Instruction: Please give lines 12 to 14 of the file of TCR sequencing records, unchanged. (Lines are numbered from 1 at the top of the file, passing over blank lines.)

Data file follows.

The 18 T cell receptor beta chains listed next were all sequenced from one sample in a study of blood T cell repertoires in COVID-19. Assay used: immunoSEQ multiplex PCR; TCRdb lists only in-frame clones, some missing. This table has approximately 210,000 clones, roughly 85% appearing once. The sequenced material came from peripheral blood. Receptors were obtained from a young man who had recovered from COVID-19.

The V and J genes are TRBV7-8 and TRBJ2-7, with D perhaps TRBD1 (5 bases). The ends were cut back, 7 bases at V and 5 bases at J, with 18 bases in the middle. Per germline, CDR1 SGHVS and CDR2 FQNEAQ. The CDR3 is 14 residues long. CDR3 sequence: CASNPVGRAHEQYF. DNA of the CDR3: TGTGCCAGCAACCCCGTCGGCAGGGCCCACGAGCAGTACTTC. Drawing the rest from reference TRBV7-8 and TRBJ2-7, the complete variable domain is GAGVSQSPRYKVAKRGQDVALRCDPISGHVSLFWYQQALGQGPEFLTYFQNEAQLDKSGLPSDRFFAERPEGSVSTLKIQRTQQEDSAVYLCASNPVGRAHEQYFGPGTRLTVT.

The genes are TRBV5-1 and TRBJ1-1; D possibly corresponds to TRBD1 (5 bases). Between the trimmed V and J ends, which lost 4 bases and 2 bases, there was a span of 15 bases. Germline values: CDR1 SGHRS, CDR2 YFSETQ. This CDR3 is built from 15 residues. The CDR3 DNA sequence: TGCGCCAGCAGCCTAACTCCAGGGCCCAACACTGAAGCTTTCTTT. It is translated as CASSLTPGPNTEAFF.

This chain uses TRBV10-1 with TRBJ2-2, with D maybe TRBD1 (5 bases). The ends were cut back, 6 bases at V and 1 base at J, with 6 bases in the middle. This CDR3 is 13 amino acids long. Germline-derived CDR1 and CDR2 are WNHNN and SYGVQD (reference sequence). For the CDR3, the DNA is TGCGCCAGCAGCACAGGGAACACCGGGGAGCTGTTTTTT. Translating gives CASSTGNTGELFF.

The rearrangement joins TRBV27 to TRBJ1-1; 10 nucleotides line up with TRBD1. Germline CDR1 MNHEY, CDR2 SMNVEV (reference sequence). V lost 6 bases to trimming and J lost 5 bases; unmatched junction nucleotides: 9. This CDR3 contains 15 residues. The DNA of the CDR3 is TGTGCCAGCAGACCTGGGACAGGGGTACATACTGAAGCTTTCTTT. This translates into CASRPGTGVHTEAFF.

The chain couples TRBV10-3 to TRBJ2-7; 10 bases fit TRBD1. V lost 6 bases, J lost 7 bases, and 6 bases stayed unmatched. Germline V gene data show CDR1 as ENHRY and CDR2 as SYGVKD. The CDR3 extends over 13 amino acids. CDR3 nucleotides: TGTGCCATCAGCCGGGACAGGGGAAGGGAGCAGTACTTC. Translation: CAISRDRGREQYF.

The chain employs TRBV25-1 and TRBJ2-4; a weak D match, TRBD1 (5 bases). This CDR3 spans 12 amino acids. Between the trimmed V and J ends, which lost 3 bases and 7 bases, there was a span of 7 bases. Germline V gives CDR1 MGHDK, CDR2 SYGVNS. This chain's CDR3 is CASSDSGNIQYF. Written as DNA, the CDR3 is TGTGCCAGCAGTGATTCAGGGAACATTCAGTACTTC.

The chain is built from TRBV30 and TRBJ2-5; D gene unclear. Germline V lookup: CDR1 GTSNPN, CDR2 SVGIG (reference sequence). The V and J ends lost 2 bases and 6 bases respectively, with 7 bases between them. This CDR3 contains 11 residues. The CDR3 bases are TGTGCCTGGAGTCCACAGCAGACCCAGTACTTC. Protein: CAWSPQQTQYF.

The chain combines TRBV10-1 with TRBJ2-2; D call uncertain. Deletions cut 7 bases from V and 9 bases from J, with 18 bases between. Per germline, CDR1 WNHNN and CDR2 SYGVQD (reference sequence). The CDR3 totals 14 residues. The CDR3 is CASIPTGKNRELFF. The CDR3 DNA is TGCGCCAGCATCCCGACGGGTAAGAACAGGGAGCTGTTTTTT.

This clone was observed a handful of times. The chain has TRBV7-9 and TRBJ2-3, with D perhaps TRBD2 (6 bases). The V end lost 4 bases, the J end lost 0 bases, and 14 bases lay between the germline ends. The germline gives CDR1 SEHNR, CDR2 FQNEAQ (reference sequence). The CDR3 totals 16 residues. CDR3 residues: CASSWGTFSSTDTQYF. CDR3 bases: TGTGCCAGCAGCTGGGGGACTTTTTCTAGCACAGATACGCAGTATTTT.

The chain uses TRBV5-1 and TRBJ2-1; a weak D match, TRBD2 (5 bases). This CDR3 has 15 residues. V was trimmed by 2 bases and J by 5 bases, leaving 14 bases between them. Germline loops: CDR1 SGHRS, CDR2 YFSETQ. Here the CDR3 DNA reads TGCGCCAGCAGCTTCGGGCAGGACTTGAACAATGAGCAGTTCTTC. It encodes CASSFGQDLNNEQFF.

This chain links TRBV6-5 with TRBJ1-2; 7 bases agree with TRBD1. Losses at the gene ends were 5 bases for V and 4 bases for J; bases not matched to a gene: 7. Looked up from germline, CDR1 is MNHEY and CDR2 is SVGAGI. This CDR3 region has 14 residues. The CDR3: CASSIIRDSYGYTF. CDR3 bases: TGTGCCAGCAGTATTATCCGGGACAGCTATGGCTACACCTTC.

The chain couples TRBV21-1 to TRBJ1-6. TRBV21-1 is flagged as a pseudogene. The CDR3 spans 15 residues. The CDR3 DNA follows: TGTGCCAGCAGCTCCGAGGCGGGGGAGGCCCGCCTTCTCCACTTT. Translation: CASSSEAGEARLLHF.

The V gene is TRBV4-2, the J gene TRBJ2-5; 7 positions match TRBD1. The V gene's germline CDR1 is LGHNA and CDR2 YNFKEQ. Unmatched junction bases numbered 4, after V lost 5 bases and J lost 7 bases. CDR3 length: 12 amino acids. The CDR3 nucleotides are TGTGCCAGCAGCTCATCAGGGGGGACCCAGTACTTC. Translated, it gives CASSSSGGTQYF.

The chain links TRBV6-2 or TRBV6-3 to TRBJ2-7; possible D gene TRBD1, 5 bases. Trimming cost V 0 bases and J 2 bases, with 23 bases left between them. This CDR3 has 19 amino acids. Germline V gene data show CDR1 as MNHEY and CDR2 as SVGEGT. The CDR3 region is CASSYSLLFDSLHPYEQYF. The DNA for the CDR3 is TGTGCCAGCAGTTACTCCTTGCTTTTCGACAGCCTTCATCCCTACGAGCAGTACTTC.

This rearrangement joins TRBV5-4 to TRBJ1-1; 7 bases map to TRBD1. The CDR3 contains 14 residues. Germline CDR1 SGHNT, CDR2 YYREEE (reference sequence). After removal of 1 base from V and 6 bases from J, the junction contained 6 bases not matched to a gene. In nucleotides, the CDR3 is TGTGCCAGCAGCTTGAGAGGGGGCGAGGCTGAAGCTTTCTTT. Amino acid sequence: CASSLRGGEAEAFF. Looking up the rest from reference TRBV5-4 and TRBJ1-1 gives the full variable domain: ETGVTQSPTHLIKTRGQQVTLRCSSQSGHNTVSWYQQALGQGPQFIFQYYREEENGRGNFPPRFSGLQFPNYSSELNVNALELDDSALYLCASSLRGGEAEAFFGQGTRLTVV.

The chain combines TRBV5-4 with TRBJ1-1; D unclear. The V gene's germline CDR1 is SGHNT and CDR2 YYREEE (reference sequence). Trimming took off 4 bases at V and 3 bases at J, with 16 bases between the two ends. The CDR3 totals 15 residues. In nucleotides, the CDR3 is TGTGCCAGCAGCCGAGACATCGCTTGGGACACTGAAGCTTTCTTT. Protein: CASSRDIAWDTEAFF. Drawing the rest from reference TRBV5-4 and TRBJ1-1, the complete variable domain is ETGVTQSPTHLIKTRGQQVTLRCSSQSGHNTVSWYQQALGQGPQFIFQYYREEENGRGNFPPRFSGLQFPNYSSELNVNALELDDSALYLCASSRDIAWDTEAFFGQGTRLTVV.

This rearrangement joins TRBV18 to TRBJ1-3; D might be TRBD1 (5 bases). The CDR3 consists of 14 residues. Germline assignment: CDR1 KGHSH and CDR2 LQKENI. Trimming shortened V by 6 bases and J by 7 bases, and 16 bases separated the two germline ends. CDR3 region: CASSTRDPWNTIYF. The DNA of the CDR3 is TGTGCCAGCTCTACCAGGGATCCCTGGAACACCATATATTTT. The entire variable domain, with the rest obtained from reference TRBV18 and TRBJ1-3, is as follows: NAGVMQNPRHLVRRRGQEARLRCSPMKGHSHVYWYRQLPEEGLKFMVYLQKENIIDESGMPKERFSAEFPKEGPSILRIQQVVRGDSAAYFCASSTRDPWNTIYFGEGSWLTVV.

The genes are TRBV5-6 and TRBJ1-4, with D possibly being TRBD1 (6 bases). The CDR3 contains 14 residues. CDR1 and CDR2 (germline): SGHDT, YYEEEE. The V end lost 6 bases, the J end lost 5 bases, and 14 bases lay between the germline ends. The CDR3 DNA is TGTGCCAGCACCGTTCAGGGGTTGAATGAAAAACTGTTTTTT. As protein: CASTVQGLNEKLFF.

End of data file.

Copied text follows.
This chain links TRBV6-5 with TRBJ1-2; 7 bases agree with TRBD1. Losses at the gene ends were 5 bases for V and 4 bases for J; bases not matched to a gene: 7. Looked up from germline, CDR1 is MNHEY and CDR2 is SVGAGI. This CDR3 region has 14 residues. The CDR3: CASSIIRDSYGYTF. CDR3 bases: TGTGCCAGCAGTATTATCCGGGACAGCTATGGCTACACCTTC.

The chain couples TRBV21-1 to TRBJ1-6. TRBV21-1 is flagged as a pseudogene. The CDR3 spans 15 residues. The CDR3 DNA follows: TGTGCCAGCAGCTCCGAGGCGGGGGAGGCCCGCCTTCTCCACTTT. Translation: CASSSEAGEARLLHF.

The V gene is TRBV4-2, the J gene TRBJ2-5; 7 positions match TRBD1. The V gene's germline CDR1 is LGHNA and CDR2 YNFKEQ. Unmatched junction bases numbered 4, after V lost 5 bases and J lost 7 bases. CDR3 length: 12 amino acids. The CDR3 nucleotides are TGTGCCAGCAGCTCATCAGGGGGGACCCAGTACTTC. Translated, it gives CASSSSGGTQYF.